|Publication number||US4880962 A|
|Application number||US 07/160,055|
|Publication date||Nov 14, 1989|
|Filing date||Feb 24, 1988|
|Priority date||Feb 24, 1987|
|Also published as||CA1276670C, DE3883807D1, DE3883807T2, EP0280498A2, EP0280498A3, EP0280498B1|
|Publication number||07160055, 160055, US 4880962 A, US 4880962A, US-A-4880962, US4880962 A, US4880962A|
|Inventors||Jean-Marie E. Nolf, Jan L. M. F. G. Vansant, Michael L. Jensen|
|Original Assignee||Raychem Corporation|
|Export Citation||BiBTeX, EndNote, RefMan|
|Patent Citations (5), Referenced by (11), Classifications (8), Legal Events (6)|
|External Links: USPTO, USPTO Assignment, Espacenet|
The present invention relates to an electrical device useful in the environmental protection of substrates such as cable splices, particularly telecommunications cable splices. Although the electrical device will have other uses, it will be described primarily in terms of a preferred use, namely as a heater for a cable splice case.
A cable splice is in general formed by removing insulation from the ends of the cables to be joined, splicing the conductors therein, and forming around the resulting splice bundle a covering, called a splice case, in order to protect the otherwise exposed spliced conductors.
One of the most successful and widely used designs of cable splice case is that marketed by Raychem under the trade marks XAGA and VASM. There, a heat-shrinkable polymeric sleeve is installed around the splice to be protected, and heat is applied to cause it to shrink down into engagement with the cables either side of the sleeve. A propane torch is usually used to apply the heat. In order to provide further mechanical strength and, where desired, to provide further resistance to water vapour penetration, an internal liner may be provided around the splice bundle, and the sleeve installed around the liner.
The sleeve may be internally coated with a hot-melt adhesive to provide a bond between the sleeve and the cables and, where present, the liner. The step of heating not only causes heat-shrinkage of the sleeve, but also activation of the hot-melt adhesive.
Whilst this type of splice case is simple to install and has excellent performance, it has the disadvantage in requiring the use of a torch for installation. Where a cable to be spliced runs in, for example, a duct or manhole shared with gas pipes or where the object to be environmentally protected is itself a gas pipe the use of a torch is undesirable and may be forbidden.
We have now designed a simple electrical heater that is particularly useful for installing a splice case that is applicable to a wide range of cable sizes and branch-off configurations.
Thus, the present invention provides an electrical heater in strip form, which comprises:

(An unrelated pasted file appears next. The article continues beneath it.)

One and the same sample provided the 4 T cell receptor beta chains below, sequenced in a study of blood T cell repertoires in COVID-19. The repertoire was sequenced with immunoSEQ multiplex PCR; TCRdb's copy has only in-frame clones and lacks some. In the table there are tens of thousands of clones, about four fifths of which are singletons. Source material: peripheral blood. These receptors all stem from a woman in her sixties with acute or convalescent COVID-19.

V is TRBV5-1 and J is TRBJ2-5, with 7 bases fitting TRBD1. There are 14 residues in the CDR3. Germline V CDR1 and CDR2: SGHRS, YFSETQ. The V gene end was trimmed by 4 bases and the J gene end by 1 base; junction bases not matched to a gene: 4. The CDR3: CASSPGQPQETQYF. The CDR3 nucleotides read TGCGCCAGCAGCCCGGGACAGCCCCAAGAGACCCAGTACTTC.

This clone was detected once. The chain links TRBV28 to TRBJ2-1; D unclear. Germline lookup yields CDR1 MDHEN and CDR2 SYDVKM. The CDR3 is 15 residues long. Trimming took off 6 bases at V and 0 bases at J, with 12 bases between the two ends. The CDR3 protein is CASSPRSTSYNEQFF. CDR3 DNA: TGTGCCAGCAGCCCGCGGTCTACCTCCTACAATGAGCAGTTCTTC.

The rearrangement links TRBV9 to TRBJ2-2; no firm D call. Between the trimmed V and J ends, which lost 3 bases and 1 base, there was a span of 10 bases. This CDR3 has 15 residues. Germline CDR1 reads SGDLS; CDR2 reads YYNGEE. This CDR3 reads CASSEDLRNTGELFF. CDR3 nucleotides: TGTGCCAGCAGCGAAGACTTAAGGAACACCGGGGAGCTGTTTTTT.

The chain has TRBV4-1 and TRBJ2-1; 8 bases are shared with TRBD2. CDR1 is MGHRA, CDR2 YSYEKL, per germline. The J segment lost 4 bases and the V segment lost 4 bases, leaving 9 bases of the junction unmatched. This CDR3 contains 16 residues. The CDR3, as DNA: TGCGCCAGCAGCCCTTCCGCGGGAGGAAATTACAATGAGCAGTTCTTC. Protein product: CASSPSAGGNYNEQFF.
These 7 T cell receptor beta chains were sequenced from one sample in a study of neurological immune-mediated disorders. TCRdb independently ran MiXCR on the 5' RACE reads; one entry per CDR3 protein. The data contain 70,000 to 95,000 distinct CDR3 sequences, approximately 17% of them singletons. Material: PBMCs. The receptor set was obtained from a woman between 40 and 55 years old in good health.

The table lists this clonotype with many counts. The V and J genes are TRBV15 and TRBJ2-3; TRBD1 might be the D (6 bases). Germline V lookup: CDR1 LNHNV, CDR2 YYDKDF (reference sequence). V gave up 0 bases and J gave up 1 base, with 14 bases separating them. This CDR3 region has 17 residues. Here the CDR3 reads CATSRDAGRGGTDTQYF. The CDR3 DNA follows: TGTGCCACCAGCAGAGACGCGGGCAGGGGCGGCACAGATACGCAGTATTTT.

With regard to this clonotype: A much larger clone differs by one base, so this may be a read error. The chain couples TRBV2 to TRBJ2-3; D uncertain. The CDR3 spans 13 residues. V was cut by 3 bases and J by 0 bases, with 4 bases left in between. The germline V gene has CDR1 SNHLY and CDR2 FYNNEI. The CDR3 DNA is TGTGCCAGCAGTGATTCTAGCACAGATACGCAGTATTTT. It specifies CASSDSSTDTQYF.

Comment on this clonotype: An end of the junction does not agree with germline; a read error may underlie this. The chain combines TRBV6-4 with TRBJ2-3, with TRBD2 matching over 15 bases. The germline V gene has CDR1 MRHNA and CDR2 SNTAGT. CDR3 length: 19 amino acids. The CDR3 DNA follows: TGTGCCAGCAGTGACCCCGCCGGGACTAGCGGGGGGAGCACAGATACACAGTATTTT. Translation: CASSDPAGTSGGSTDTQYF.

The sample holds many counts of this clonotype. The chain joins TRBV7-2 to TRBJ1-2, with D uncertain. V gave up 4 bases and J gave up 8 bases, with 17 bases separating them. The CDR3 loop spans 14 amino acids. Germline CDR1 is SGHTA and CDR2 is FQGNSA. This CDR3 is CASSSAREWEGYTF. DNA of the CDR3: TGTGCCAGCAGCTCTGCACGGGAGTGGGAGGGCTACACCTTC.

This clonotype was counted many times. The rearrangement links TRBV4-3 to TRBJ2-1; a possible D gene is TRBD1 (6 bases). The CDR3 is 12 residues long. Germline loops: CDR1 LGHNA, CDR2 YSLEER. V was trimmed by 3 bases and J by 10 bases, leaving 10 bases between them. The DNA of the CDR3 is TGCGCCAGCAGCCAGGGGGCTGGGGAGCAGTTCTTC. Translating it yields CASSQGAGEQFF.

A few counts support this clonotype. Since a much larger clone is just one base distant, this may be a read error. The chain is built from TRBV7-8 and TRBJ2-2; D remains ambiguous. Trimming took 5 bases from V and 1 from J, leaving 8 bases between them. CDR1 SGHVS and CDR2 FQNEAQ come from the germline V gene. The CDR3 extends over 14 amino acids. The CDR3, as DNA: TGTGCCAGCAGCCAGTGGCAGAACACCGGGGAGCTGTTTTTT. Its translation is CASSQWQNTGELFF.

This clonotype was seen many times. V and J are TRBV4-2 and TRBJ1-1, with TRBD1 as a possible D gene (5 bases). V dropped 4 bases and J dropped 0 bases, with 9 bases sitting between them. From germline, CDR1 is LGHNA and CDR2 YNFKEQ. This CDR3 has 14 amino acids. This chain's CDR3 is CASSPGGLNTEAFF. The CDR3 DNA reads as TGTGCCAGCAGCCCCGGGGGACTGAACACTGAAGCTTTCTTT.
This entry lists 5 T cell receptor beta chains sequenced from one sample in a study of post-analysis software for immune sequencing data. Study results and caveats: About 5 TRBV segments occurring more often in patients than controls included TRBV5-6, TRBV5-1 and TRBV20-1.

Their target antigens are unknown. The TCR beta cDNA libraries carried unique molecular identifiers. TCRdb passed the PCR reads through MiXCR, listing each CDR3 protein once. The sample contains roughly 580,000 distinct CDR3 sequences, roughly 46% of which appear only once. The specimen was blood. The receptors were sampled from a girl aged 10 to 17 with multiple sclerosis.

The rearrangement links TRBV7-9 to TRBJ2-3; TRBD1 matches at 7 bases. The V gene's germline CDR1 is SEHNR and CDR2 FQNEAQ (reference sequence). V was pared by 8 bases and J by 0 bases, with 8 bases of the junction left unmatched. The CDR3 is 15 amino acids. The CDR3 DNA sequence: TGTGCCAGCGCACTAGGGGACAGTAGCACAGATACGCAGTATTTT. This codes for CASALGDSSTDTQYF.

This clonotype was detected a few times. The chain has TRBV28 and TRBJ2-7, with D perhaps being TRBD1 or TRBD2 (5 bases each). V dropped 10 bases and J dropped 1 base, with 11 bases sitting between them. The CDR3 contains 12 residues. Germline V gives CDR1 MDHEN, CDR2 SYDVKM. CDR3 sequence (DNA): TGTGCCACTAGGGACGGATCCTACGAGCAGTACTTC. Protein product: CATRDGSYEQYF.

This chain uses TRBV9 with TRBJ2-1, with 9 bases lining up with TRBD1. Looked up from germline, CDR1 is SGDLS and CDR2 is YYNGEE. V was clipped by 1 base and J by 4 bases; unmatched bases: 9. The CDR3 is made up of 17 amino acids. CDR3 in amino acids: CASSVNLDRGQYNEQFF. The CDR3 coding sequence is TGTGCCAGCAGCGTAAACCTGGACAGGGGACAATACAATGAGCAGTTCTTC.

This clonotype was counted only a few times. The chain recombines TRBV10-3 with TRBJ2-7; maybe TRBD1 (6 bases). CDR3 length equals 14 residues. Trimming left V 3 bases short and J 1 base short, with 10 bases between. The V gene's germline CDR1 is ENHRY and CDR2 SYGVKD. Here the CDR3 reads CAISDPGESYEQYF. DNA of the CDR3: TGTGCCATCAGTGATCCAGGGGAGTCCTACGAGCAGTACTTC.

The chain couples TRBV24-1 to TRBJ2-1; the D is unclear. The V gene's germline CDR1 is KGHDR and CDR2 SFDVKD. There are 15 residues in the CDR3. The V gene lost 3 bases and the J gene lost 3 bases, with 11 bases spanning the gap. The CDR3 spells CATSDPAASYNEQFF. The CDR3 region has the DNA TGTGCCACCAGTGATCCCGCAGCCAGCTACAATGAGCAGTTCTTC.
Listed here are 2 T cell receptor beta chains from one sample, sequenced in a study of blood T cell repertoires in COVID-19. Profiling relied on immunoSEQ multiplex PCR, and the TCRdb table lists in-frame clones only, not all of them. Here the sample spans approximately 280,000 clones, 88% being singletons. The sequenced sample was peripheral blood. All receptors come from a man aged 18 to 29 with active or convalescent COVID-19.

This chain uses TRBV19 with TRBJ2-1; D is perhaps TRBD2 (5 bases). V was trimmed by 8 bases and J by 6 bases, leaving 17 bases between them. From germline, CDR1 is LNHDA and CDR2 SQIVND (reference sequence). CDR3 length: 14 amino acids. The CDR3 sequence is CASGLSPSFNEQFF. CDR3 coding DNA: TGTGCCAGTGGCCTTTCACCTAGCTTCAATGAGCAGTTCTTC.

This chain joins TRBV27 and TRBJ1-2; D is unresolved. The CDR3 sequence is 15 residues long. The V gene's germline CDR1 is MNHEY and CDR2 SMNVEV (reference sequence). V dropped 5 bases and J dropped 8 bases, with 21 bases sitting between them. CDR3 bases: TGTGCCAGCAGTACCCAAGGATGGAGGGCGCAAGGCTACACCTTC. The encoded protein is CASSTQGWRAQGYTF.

(a) a conductive strip heating element comprising a conductive polymer composition;
(b) a first electrode in strip form lying on a first surface of said strip and running along said strip;
(c) a second electrode in strip form lying on said first surface of said strip and running along said strip, said second electrode being spaced apart from said first electrode;
(d) a third electrode lying on a second surface of said strip opposite said first surface and running along said strip;
(e) means by which the first and second electrodes can be connected together;
(f) means by which the first and/or second electrodes can be connected to a first polarity of a source of electrical power; and
(g) means by which said third electrode can be connected to a second polarity of said source of electrical power;
the electrical widths of the first electrode being from 30-50% of the electrical width of the third electrode.
By electrical width we mean that width of an electrode (which may be 100% of its total width) that is available for passage of current between the third electrode and the first and/or second electrode through the conductive polymer. The electrodes may be wider (parts being insulated from the composition) in order for them to act as buses etc.
The invention also provides an electrical heater in strip form, which comprises
(a) a conductive strip heating element comprising a conductive polymer composition;
(b) a first electrode in strip form lying on a first surface of said strip and running along said strip;
(c) a second electrode in strip form lying on said first surface of said strip and running along said strip, said second electrode being spaced apart from said first electrode;
(d) a third electrode lying on a second surface of said strip opposite said first surface and running along said strip, said third electrode being substantially coextensive with both of said first and second electrodes and space therebetween;
(e) means by which the first and second electrodes can be connected together;